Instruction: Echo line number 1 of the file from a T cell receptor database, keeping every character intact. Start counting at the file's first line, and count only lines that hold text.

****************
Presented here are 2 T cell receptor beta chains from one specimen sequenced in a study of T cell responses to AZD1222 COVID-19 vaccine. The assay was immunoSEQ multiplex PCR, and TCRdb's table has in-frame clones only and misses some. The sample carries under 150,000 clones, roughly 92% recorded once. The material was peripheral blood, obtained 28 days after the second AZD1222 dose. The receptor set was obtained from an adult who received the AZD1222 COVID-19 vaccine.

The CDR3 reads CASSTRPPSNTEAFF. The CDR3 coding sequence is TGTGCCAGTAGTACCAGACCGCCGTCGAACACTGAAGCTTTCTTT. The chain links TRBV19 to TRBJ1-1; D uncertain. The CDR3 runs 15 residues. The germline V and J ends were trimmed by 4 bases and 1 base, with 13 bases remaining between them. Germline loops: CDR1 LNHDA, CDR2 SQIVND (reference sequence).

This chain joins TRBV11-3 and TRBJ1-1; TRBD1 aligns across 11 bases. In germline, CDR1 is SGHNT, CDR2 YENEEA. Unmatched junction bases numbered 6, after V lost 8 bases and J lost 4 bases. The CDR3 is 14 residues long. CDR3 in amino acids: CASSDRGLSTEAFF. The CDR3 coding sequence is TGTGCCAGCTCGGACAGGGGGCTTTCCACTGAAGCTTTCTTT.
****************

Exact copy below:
Presented here are 2 T cell receptor beta chains from one specimen sequenced in a study of T cell responses to AZD1222 COVID-19 vaccine. The assay was immunoSEQ multiplex PCR, and TCRdb's table has in-frame clones only and misses some. The sample carries under 150,000 clones, roughly 92% recorded once. The material was peripheral blood, obtained 28 days after the second AZD1222 dose. The receptor set was obtained from an adult who received the AZD1222 COVID-19 vaccine.